CDR Al Sack, ’71 BS in ED, USN (Ret)

Al Sack is an experienced problem solver attributing his success in the U.S. Navy and D.C.’s corporate arena to skills he honed studying history at NAU. “I had innovative and influential professors, in small classes, who helped me develop critical thinking skills that were ultimately vital to my career.” CDR Sack wants the connection between liberal studies degrees and career success to be clear for NAU students, so he has helped launch the pilot program “History Department Mentoring and Job Assistance.” The hope is that the tiered mentoring system will expand to other colleges across campus. He stated the role of NAU alumni is crucial to the fruition of this program. “Alumni success will inspire and teach students how to prepare for their careers in the highly competitive job market.”

Chuck Connell Report to Donors 2013 for webHistory Department Mentoring and Job Assistance Program

NAU history professor, Dr. Chuck Connell, believes liberal studies students are often unaware of the job skills they attain studying in fields like history. “They are astute critical thinkers, writers, leaders, and they have tremendous ability to analyze and critique,” Dr. Connell explained. Yet these students typically believe the best (or only) options for future careers involve further education, but that is not necessarily so. “Al Sack is a perfect example of how a history degree led to a successful career,” Dr. Connell said. Al’s leadership and consultancy are a testament to the great contributions a history student can make to the world. Dr. Connell agrees that the pilot program “History Department Mentoring and Job Assistance” is in line with NAU’s tradition of strong student-faculty relationships and that it will improve outlooks and opportunities for NAU liberal studies students. He looks forward to continued work with him and many other successful NAU Alumni.

Morrison Family Report to Donors 2013 for webThe Morrison Family

At the root of the Morrison family’s generosity is a commitment to helping NAU students, especially those whose success is dependent upon scholarships and mentoring. According to alumna Laurel,’85 BA, '96 MED, the Morrisons are Lumberjack fans and have happily supported NAU athletics for 15 years. Their close ties to NAU have allowed them to see the positive results of close relationships between students and their coaches, professors and mentors, and they felt compelled to also support NAU's Blavin Scholars program. “We want students to go to college, succeed, and experience a life better than their childhood,” Bill explained. For the Morrisons, giving back is a family enterprise, and high school students Ben and Elena take part in Lumberjack activities along with their parents. They all attend Blavin Scholars dinners, soccer and football games, and, of course, the legendary Morrison tailgate featuring Laurel’s renowned green chili. “NAU is my school,” she said. “It has always had a great community feeling.”

Blavin Scholar and Mentor Report to Donors 2013 for webSharon Downer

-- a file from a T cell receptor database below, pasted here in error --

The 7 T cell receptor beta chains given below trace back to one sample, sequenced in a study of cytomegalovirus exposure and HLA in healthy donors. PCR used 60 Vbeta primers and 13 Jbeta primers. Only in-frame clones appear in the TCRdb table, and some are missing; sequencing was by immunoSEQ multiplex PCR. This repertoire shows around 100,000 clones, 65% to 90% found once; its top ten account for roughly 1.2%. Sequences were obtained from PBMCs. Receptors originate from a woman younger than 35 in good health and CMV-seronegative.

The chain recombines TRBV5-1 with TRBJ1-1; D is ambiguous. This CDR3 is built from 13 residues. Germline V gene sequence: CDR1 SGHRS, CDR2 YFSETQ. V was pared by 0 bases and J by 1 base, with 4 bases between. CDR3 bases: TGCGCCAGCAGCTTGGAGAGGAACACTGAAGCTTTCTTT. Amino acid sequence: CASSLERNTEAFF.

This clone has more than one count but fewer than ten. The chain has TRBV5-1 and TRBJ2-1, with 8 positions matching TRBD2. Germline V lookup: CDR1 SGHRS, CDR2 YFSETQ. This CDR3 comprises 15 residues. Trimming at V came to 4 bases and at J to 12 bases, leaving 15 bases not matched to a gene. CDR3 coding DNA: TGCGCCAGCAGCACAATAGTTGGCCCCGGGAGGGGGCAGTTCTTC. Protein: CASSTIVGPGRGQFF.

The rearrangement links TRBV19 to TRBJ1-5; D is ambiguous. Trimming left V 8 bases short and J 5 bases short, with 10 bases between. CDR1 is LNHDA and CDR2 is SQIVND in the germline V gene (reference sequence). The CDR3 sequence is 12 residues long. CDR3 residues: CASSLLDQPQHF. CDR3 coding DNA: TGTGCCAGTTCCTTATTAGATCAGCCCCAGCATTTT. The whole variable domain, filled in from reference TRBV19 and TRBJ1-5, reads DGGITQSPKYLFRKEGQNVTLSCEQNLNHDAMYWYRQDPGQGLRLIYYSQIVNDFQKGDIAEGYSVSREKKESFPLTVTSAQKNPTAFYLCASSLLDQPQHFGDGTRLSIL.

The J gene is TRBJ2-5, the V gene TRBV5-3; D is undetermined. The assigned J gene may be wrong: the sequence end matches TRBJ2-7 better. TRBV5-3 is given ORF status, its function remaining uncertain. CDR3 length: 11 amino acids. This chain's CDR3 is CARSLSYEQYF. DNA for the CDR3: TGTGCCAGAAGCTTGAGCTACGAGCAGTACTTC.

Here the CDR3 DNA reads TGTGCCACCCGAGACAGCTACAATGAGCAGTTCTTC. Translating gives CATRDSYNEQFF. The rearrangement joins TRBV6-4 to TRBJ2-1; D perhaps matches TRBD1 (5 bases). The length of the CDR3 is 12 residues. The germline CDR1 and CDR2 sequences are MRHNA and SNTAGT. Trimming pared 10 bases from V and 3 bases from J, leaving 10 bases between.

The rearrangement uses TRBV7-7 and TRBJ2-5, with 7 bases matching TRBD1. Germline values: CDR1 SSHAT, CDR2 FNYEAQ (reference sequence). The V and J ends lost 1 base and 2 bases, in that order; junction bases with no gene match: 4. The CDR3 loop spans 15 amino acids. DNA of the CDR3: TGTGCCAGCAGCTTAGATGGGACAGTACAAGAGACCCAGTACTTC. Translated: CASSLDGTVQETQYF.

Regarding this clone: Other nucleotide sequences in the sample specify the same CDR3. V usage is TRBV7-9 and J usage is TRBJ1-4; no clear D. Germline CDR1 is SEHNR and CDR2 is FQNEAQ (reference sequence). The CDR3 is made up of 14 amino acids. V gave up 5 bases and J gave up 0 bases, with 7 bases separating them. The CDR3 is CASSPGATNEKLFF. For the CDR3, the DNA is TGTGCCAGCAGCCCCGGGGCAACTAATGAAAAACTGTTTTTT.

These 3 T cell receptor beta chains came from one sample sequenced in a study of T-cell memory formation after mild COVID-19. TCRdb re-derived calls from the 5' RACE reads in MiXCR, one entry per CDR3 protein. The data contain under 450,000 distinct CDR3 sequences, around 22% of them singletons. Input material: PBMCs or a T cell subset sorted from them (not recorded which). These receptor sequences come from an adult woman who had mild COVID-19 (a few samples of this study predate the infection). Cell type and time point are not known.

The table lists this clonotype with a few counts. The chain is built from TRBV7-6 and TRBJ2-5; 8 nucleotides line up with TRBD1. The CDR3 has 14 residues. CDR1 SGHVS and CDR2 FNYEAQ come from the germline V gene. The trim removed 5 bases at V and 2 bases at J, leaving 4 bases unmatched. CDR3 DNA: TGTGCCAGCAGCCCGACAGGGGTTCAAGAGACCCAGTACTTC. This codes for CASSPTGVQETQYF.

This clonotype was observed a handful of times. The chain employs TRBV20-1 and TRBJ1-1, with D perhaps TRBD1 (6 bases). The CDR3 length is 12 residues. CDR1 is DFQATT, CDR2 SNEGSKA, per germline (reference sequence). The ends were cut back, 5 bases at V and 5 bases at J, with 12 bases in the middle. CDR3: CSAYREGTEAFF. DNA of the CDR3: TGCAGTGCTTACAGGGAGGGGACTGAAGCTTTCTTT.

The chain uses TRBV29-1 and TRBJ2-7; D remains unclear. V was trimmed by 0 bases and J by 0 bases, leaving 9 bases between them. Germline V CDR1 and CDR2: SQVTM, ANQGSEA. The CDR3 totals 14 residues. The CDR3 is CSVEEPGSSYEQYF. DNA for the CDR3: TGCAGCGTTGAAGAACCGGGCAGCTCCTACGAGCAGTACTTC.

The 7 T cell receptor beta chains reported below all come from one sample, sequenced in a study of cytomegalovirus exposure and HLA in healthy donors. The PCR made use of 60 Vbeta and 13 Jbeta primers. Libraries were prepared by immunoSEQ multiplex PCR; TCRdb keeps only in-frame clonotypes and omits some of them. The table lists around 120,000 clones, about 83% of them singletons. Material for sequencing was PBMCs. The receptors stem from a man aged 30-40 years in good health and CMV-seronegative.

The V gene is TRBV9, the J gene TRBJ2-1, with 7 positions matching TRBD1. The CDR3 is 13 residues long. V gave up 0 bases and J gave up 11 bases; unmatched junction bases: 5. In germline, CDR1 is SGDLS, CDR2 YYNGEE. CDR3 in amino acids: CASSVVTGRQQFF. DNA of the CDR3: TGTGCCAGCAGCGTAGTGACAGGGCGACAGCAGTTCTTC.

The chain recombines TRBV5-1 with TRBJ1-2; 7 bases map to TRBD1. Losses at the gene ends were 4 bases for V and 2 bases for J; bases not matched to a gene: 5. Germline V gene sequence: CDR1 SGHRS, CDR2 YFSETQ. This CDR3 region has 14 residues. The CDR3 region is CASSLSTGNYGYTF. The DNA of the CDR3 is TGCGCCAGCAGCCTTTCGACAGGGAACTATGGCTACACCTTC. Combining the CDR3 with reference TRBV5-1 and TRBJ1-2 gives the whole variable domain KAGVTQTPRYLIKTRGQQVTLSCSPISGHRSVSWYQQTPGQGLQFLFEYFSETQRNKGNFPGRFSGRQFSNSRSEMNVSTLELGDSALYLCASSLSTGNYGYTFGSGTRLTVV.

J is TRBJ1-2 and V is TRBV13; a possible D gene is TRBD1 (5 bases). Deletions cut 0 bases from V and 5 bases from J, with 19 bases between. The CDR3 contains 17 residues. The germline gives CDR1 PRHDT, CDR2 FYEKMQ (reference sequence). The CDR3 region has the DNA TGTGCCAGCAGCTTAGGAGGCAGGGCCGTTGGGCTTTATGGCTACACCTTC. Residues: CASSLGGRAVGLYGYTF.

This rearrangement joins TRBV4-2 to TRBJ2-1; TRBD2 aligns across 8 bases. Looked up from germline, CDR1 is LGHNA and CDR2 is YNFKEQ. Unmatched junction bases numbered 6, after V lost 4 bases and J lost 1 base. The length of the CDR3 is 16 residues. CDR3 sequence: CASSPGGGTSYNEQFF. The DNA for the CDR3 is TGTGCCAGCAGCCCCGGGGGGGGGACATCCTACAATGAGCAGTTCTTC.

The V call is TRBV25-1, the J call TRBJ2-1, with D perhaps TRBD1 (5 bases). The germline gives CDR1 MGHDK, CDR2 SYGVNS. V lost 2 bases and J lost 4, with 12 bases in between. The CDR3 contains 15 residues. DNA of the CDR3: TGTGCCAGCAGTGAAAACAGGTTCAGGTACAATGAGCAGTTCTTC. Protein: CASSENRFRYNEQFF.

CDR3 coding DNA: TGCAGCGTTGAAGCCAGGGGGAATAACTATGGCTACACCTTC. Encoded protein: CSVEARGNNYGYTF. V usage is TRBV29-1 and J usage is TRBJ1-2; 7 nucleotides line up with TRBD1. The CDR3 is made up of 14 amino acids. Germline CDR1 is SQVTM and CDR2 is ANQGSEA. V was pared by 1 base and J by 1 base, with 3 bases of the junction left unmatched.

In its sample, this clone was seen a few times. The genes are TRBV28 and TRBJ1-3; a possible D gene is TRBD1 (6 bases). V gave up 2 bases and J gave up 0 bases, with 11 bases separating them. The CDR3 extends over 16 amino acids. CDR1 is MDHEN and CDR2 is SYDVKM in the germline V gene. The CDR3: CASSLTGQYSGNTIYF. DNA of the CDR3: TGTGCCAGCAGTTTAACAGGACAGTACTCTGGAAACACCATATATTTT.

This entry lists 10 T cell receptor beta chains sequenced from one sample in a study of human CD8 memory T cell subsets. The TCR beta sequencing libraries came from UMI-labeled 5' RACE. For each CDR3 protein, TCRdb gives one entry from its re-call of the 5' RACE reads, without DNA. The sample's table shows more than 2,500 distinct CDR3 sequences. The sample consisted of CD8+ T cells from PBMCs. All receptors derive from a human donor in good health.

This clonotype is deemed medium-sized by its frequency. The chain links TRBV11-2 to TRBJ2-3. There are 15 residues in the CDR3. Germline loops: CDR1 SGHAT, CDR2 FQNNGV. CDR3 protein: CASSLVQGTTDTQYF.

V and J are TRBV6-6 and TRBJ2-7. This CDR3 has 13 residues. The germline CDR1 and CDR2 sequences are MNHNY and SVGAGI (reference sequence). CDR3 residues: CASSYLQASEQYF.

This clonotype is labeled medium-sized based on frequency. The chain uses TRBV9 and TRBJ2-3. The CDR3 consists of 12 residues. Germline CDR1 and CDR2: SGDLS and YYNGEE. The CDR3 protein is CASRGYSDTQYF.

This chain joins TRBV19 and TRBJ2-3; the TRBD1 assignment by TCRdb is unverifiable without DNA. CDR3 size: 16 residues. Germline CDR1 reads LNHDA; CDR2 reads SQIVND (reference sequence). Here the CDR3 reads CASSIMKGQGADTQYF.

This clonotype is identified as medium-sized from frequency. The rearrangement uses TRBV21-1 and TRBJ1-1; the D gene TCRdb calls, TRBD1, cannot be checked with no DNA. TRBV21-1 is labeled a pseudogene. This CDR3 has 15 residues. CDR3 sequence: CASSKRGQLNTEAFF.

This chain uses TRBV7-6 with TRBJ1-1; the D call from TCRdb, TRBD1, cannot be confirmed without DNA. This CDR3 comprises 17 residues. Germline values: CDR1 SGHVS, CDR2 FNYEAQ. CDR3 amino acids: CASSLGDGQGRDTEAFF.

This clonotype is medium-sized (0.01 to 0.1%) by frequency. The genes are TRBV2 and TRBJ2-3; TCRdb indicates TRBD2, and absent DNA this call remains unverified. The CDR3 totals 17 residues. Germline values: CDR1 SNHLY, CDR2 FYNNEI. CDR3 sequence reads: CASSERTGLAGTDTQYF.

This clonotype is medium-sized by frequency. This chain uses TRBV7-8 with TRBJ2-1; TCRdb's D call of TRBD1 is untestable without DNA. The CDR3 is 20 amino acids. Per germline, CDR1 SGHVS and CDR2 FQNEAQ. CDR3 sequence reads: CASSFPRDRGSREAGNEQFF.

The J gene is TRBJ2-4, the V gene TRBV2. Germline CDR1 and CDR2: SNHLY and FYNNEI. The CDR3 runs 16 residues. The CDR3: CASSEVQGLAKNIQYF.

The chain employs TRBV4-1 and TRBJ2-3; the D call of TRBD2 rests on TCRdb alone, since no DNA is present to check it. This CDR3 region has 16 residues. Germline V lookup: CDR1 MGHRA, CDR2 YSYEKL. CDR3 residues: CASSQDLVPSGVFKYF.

’14 BS, Blavin Scholar
Dr. Sara Alemán
Blavin Mentor

The success of NAU’s Blavin Scholars Program can be attributed, in part, to the mentoring relationships developed between students and NAU employees. This program combines NAU’s dedication to accessible education and the Blavin family’s commitment to improving life for former foster children. Sharon Downer is a Blavin Scholar, and she said  that Dr. Sara Alemán, who is her program mentor, is truly amazing. “She and I have become great friends. We have the same values, and she’s a wonderful role model.” Dr. Alemán has prioritized mentoring throughout her career as a sociology professor, and she fondly remembers the nurturing relationship she had with a grade school teacher who influenced her current belief. “Young people are our gift; it is our job to help them navigate and succeed.” Dr. Alemán appreciates that Sharon has given her a positive view of today’s youth. “She reminds me to see the positive of the world, and because of her I have more hope for our future.”

 

The E. Eugene Carter Foundation

carter_195
E. Eugene Carter, PhD
Trustee, E. Eugene Carter Foundation

“I believe that people should go beyond making charitable contributions to institutions that are already a part of their lives. It’s easy to write a check to your alma mater, but it’s work to determine how to really support people, to find an institution that shares your priorities, and to move an institution in a direction that accomplishes something you really want for the world. Philanthropy is, in part, about changing society and changing the world.”

The Carter Opportunity Scholarship is a unique program. Talented NAU engineering students are selected after a successful freshman year, and then upon their graduation, the E. Eugene Carter Foundation makes payments on their subsidized federal loans. NAU is one of several schools that the E. Eugene Carter Foundation has supported in this way.

molina_195 Vivianna Gamez Molina
’14 BS Environmental Engineering/Spanish

“When I heard the news that I had received the Carter Opportunity Scholarship, I immediately know the positive impact this would have on my studies. I can now focus more on my classes and absorb the material with greater confidence in how it applies in the field. At the end of all this hard work, I will not only have improved my own life but life for my family. At some point in my future I will give back as Dr. Carter has done. I know I can make an impact on future generations.”

Vivianna is interested in water systems. In addition to the Cater Opportunity Scholarship, Vivianna is an intern at the NAU/NASA Space Grant program. She is a first generation student and is always willing to go the extra mile to meet every challenge that comes her way.